February 4, 2014 at 07:09 AM | Permalink | Comments (0) | TrackBack (0)

October 23, 2013

The Long Con, or the Administration's approach to marketing Obamacare...

CBS News has uncovered major faults in one of the "new, improved" features of Healthcare.gov. The Administration was concerned that allowing consumers to look at insurance prices before they provided the personal information needed to estimate potential subsidies would be a PR disaster. So they built the kludge that is the front end of Obamacare in 37 states. In an attempt to undo this massive error, they have added the ability to "shop" insurance quotes directly. Unfortunately, the estimates they provide are materially misleading.

"Industry executives CBS News spoke with could not believe the government is providing these estimates, which they said were useless and could easily mislead consumers. They also said that the website repeatedly states the actual prices could be lower, but it makes no mention that they could be higher."

If a private company sold products this way they would at a minimum be sued and quite possibly go to jail.

October 23, 2013 at 09:14 PM | Permalink | Comments (0) | TrackBack (0)

October 08, 2013

QOTD: "If the American public knew what was going on in our system, half would be outraged and the other half would apply for benefits."

Marilyn D Zahm, Administrative Law Judge, Office of Disability Adjudication and Review (ODAR) in Buffalo, New York, as quoted by CBS' 60 Minutes.  (Maybe Romney was on to something with his comment about the 47%...)

October 8, 2013 at 10:07 AM | Permalink | Comments (0) | TrackBack (0)

October 02, 2013

QOTD: "I haven't seen morale this bad since the Titanic"

Richard Stein, a financial services headhunter at Caldwell Partners, commenting on the spirits of Wall Street execs, as quoted by the WSJ.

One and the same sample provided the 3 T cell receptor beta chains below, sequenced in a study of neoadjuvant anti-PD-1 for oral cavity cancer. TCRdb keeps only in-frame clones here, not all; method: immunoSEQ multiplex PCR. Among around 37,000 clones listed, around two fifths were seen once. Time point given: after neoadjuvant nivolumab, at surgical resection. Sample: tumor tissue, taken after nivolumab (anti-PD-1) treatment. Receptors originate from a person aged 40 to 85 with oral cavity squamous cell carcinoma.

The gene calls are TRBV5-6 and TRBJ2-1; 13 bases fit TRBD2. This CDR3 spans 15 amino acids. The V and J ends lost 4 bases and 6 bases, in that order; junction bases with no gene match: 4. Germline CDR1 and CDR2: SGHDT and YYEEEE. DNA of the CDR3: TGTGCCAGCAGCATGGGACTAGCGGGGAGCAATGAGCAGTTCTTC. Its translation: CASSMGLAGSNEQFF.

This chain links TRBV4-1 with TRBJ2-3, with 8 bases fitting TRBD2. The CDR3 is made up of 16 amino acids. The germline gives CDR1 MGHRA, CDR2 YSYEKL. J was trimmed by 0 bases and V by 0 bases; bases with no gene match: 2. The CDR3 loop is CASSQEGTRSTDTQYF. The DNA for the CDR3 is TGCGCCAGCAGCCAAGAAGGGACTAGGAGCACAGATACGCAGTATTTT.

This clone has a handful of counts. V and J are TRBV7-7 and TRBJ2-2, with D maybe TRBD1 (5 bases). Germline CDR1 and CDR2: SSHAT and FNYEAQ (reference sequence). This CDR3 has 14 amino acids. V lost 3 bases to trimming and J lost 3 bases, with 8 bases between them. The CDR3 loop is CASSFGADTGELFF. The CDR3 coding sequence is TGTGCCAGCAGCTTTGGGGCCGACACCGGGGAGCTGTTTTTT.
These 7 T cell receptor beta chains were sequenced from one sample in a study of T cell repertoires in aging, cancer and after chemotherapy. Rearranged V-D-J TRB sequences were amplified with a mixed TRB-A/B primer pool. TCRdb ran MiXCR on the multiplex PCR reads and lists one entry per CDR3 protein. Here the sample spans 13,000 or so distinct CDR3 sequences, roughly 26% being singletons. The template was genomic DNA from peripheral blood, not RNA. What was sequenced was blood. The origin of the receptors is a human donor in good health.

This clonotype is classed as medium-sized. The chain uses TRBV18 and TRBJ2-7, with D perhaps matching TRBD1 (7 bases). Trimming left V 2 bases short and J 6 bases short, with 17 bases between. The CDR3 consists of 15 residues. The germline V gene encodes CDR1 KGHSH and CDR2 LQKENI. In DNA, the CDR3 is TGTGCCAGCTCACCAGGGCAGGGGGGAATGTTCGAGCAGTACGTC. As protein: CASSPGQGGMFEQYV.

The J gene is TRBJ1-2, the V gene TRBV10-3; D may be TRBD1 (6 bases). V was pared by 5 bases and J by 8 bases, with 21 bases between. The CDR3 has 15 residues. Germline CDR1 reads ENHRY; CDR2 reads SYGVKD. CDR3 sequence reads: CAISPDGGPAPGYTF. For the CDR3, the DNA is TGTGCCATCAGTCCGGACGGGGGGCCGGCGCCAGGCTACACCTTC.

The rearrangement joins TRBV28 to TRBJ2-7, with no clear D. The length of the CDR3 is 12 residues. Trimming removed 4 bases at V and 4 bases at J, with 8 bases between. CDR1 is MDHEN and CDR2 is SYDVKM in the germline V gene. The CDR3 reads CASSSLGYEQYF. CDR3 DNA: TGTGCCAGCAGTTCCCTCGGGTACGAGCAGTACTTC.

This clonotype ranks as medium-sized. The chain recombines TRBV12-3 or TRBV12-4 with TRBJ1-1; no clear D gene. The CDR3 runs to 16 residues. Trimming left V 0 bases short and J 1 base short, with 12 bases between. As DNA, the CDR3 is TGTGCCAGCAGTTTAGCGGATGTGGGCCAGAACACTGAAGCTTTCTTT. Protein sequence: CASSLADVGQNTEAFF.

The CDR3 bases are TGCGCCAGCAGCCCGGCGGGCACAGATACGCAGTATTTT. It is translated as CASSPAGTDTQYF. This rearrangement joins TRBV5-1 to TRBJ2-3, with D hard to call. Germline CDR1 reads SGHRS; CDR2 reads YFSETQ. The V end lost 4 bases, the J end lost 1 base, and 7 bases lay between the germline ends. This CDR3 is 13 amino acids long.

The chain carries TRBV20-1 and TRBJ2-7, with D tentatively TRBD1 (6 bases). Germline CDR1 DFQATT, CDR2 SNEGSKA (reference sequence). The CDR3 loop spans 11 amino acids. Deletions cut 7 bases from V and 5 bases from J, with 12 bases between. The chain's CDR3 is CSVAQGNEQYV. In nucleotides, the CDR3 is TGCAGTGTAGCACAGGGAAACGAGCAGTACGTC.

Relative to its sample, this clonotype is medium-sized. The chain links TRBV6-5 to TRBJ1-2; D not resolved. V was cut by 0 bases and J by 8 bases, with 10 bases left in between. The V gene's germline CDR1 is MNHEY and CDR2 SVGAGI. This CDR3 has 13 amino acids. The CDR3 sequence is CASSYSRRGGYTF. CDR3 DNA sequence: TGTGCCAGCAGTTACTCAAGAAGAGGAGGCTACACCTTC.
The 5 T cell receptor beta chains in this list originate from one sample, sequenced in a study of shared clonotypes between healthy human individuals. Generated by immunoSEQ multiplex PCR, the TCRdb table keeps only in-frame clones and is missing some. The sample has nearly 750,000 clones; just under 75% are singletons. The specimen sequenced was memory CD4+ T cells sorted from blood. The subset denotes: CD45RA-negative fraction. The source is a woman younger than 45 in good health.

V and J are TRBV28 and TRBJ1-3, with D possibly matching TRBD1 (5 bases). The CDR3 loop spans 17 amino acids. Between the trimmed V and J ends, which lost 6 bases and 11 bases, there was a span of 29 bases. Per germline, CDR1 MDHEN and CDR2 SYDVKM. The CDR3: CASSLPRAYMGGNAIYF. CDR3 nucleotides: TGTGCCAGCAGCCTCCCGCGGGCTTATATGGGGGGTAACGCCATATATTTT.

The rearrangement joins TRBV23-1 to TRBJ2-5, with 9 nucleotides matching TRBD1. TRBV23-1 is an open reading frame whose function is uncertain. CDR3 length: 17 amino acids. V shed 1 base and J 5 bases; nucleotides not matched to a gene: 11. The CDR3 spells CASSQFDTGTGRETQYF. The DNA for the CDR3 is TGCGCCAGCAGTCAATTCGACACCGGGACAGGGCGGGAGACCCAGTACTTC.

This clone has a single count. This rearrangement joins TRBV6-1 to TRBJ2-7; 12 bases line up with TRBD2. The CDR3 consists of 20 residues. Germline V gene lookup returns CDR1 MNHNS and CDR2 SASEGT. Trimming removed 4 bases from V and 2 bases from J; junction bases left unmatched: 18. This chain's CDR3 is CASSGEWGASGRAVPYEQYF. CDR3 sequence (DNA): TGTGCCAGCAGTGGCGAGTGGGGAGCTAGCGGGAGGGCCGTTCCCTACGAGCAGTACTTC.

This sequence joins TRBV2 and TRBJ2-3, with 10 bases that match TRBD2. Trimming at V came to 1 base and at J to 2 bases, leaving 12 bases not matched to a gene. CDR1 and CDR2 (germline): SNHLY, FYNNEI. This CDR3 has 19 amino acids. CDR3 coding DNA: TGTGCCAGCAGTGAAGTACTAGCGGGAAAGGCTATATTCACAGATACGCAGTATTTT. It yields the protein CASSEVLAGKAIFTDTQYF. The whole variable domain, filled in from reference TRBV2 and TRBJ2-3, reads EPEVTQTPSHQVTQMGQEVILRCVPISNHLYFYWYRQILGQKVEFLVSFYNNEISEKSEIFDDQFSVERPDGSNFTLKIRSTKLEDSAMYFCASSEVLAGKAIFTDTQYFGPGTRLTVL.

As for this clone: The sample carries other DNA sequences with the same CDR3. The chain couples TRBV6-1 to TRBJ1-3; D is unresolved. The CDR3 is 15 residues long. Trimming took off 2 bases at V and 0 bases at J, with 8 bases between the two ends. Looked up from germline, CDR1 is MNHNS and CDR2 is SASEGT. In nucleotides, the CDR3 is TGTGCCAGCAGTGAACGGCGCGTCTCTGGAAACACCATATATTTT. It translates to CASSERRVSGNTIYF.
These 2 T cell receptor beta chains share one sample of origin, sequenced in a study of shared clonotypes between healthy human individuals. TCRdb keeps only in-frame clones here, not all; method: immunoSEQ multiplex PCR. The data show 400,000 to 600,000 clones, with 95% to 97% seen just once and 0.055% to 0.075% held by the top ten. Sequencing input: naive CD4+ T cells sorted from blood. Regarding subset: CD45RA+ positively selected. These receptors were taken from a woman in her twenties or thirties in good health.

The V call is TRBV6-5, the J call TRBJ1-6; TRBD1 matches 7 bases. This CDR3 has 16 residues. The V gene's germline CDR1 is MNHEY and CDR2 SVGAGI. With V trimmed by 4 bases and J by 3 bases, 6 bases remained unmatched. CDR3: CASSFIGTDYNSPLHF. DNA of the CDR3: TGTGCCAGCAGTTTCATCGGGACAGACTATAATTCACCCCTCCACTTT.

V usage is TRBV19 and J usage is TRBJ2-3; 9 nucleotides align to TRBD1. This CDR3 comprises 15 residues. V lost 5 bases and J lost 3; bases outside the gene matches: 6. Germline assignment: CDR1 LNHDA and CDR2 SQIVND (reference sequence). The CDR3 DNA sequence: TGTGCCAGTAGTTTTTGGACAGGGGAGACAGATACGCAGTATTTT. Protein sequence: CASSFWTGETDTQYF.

October 2, 2013 at 12:22 PM | Permalink | Comments (0) | TrackBack (0)

September 15, 2013

QOTD: "My irresponsibility in spreading information online was a vent of negative mood, and was a neglect of the social mainstream."

Detained Chinese-American venture capitalist and micro-blogger Charles Xue, as quoted by the NYT.

September 15, 2013 at 10:13 AM | Permalink | Comments (0) | TrackBack (0)

July 24, 2013

Thoughts on Crime, Racial Profiling and Trayvon

During the President's heartfelt and thoughtful comments on the verdict in the Trayvon Martin murder case last Friday, he said:

There are very few African American men in this country who haven't had the experience of being followed when they were shopping in a department store.  That includes me.  There are very few African American men who haven't had the experience of walking across the street and hearing the locks click on the doors of cars.  That happens to me -- at least before I was a senator.  There are very few African Americans who haven't had the experience of getting on an elevator and a woman clutching her purse nervously and holding her breath until she had a chance to get off.  That happens often.

I imagine that it is hard not to take this personally.  If you had white skin, wearing the  same clothes, would you get the same reactions?  Probably not: therefore African Americans conclude that most white Americans are, at essence, racist.

But is the driver in the next car a racist, in spite of the Obama/Biden sticker on their bumper?  Is that woman clutching her purse?  The Rev. Jesse Jackson reportedly once said, “There is nothing more painful to me at this stage in my life than to walk down the street and hear footsteps and start thinking about robbery. Then look around and see somebody white and feel relieved.... After all we have been through. Just to think we can't walk down our own streets, how humiliating.” Obviously, the Reverend is not a racist. But is there some rational, emperical basis for this common reaction to the sight of young black males?